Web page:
Here's another good example of why it would be a good idea to install a temperature gauge in the hydraulic lines. If you're smelling hot oil, there's a very good possibility that your system is overheating. Cavitation is a major cause of excessive heat.

________________

Cavitation A circumstance that occurs in pumps when existing space is not filled by available fluid. Cavitation will deteriorate the hydraulic oil and cause erosion of the inlet metal.

________________

Joel






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 01-19-2009, 13:14 Post: 159591
DRankin



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 4100 pump problems

This thread woke me up. I realized that it had been 5 years since I had changed the HST fluids in my 4115.

I had only run the thing about 275 hours in the 5 years but still, its been 5 years.

So this was the second change, the first was at the 50 hour mark. This time, the intake screen had a significant amount of iron filings adhering to the built in magnets. It was by no means blocked but it was real dirty.

There was a lot of what looked like mud stuck to the magnets. it was obviously very, very fine steel or iron particles.

They were so fine that they could easily pass through the intake screen and I wondered if there was enough of that stuff generated in the system to block or compromise the spin-on filter.

Anyway, it got me to thinking that it might be a good idea to change the filter more often than the actual oil. Although it would be problematic as the filter is very low in the system and considerable oil would be lost in the transition from one filter to the next.

Maybe the answer is to have a clean bucket to catch and recycle the spillage. What do you guys think?






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 01-19-2009, 13:20 Post: 159592
kwschumm



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 4100 pump problems

That's probably not a bad idea. There are filter cones that the oil could be drained through, then change the filter and pour it back in.

My Bandit chipper uses 30 gallons of 30 weight oil in the hydraulics and the manual never says how often it should be changed, but it does specify filter change intervals. Hydraulic oil probably doesn't take near the beating as motor oil in engines.






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 01-19-2009, 13:21 Post: 159593
kwschumm



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You know, as I think about it there are water filtering funnels made for diesel fuel. I wonder if they'd work on hydraulic oil?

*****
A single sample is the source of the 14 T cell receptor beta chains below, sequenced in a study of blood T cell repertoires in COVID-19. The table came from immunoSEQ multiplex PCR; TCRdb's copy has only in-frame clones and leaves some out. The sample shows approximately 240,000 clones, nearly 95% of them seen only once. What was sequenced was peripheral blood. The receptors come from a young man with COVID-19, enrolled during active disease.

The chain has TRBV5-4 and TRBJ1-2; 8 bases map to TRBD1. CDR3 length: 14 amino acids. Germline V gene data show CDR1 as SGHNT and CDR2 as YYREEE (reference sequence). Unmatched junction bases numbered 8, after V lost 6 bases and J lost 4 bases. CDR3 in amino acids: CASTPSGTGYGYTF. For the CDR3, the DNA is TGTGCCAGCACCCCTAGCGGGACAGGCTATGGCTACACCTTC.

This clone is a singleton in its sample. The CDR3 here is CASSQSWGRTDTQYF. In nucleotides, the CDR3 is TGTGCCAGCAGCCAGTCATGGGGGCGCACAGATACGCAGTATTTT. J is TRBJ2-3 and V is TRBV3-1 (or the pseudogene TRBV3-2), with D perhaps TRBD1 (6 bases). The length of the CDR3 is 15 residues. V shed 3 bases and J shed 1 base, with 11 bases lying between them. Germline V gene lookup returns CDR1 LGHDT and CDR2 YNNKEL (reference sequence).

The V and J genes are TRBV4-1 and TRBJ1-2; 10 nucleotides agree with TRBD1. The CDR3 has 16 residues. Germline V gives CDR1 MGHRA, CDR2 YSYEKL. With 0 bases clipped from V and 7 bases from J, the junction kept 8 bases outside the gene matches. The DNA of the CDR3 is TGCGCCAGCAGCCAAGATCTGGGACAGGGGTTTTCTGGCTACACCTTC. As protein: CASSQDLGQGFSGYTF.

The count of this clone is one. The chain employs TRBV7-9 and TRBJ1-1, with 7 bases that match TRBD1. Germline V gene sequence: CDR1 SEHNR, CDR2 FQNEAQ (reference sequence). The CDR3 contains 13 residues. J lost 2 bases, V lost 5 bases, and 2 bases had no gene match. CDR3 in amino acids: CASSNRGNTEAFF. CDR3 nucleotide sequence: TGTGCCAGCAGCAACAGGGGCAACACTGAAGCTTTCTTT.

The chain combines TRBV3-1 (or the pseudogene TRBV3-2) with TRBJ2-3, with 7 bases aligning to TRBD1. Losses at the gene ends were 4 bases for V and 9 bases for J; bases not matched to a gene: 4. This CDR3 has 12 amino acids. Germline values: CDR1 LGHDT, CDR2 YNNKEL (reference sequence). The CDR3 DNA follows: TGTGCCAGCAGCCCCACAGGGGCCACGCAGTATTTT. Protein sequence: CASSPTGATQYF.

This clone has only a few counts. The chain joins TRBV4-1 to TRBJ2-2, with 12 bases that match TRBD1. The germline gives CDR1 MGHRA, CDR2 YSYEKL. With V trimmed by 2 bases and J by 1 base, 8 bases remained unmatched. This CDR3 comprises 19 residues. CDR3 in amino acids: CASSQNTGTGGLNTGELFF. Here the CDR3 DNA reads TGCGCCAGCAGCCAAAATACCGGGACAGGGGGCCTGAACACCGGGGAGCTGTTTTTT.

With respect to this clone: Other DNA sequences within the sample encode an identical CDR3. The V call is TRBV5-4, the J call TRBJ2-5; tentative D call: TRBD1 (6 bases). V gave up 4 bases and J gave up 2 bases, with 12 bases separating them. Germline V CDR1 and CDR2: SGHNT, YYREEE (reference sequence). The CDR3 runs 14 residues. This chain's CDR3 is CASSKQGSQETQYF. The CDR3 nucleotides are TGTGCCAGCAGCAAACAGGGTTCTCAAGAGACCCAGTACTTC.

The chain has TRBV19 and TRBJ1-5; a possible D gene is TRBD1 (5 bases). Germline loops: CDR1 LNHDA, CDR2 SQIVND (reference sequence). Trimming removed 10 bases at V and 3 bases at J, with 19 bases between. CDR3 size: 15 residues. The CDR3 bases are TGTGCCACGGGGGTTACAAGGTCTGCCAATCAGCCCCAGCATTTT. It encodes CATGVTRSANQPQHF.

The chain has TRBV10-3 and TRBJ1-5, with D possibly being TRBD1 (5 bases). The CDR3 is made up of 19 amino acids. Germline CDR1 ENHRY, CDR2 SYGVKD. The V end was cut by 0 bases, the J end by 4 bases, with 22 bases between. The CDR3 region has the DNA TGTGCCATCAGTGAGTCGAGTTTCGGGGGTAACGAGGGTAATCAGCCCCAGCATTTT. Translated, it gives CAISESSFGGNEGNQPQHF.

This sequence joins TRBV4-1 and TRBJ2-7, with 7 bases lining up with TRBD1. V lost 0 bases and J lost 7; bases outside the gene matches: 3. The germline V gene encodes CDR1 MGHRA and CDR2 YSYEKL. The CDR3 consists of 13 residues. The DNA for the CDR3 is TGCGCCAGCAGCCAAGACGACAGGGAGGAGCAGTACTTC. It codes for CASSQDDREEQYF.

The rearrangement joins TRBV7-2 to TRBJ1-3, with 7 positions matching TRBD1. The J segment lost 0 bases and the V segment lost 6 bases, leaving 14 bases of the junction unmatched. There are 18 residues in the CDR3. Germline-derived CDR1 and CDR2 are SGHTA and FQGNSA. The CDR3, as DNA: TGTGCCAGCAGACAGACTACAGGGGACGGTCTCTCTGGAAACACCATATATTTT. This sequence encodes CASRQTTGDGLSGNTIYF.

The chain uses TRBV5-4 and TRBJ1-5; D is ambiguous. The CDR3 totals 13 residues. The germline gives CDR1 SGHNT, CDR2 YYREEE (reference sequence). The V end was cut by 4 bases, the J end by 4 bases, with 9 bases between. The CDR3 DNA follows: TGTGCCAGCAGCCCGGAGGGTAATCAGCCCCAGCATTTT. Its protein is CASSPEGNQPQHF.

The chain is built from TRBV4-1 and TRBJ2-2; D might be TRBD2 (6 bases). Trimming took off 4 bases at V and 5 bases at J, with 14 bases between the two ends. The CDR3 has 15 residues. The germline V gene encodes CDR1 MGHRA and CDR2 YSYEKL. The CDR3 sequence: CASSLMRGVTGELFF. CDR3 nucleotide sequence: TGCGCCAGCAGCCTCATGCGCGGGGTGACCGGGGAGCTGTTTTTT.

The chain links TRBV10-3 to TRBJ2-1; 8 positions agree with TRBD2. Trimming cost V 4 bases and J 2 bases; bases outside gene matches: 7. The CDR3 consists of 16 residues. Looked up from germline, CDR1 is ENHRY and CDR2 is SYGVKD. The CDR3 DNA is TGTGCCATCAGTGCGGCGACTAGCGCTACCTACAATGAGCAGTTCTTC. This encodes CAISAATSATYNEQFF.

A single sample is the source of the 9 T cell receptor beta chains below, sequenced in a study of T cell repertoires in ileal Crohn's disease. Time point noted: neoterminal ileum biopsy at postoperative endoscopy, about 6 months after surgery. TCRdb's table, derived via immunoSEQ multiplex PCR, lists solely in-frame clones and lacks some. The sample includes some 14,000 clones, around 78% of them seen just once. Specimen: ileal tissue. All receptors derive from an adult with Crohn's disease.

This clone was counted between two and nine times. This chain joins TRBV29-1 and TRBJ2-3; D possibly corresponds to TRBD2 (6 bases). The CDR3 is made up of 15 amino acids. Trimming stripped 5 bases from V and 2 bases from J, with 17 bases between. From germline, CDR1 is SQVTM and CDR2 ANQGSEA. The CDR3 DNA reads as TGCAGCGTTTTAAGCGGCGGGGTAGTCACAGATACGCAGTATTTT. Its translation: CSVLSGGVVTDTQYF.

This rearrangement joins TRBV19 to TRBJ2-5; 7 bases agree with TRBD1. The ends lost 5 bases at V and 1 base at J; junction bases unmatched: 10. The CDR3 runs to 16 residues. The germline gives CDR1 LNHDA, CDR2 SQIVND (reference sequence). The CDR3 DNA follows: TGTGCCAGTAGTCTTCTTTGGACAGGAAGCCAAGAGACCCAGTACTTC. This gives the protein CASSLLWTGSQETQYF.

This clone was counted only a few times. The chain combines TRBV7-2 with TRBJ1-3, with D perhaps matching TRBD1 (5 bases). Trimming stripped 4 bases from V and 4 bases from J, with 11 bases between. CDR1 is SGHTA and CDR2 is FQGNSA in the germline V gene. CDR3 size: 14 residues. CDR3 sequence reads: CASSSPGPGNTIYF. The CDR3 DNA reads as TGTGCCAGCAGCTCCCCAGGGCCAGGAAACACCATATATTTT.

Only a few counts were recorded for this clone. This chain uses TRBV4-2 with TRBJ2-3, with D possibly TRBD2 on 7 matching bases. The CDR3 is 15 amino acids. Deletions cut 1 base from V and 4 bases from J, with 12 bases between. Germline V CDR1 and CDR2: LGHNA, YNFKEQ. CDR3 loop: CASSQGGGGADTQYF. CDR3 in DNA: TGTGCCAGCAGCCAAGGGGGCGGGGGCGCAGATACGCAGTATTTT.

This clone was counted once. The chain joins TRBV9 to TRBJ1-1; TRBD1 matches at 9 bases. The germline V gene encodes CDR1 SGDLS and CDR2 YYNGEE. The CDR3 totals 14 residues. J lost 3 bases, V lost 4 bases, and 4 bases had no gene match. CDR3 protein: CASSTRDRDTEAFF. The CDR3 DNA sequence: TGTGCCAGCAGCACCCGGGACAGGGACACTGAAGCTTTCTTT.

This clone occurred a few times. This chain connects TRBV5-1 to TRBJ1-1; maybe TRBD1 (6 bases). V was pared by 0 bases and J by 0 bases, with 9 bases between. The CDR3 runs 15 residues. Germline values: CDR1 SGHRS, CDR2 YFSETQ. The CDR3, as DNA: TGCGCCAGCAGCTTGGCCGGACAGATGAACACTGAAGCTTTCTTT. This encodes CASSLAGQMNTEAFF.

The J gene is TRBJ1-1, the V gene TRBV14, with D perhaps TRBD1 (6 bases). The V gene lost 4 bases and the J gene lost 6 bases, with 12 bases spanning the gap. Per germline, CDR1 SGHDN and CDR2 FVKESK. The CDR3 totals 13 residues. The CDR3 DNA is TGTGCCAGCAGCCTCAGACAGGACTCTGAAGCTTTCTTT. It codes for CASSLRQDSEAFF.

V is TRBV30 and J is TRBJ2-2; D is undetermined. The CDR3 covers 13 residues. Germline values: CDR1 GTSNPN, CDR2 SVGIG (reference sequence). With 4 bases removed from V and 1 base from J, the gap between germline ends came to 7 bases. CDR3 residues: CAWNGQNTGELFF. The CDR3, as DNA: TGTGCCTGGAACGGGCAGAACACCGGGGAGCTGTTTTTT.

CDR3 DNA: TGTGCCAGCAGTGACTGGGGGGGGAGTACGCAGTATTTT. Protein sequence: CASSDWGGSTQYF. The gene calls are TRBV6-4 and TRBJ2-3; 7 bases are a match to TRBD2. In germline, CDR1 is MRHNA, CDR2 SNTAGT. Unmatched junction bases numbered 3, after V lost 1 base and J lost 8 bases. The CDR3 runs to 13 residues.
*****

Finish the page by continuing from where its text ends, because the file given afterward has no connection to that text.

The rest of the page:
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 01-19-2009, 13:32 Post: 159594
candoarms



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 4100 pump problems

Drankin,

Five years is quite a long time for any oil to be kept in an open container. Hydraulic sumps, axles, engine blocks......these are nothing more than vented containers, in which moisture can accumulate through the natural process of "breathing".

If the oil appears to be clean and free of moisture, there's nothing "wrong" with re-using it. However the cost of new oil, for me, is about the same as making an insurance payment. I sleep better at night knowing that there's positively nothing wrong with the oil.

Compact tractor owners face some tough decisions. We don't put enough hours on our tractors to justify these frequent oil changes. However, if we also take into consideration the number of hours our tractors are exposed to the elements between oil changes, I believe most of us would change our fluids more often.

In your case, your tractor was exposed to heat, humidity, rain, snow, mud, etc........for over 43,000 hours since your last hydraulic oil change.

Joel






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 01-19-2009, 13:57 Post: 159596
Murf

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A couple of points stick out here to me.

First off, if the pump is going bad, the power it makes is highest when the machine (and oil) is cold and thick, not hotter and thinner.

Secondly, although it's a long shot I'd be thinking even if it's not contributing to the problem, using a machine for snow then parking it inside is a recipe for condensation in all the fluids, including fuel, not just that one.

Mark, the 'mud' you are describing is likely the worn brake linings, being steel impregnated and the brakes running in the oil, they stick to the magnet.

Best of luck.






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Discussion Boards > Active Subjects > Messages as Posted > John Deere Review Forum

Thread 159368 Filter by Poster:
acerguy 1 | candoarms 5 | DRankin 1 | earthwrks 1 | jdgreen 1 | kthompson 1 | kwschumm 2 | Murf 2 | outlander54 3 |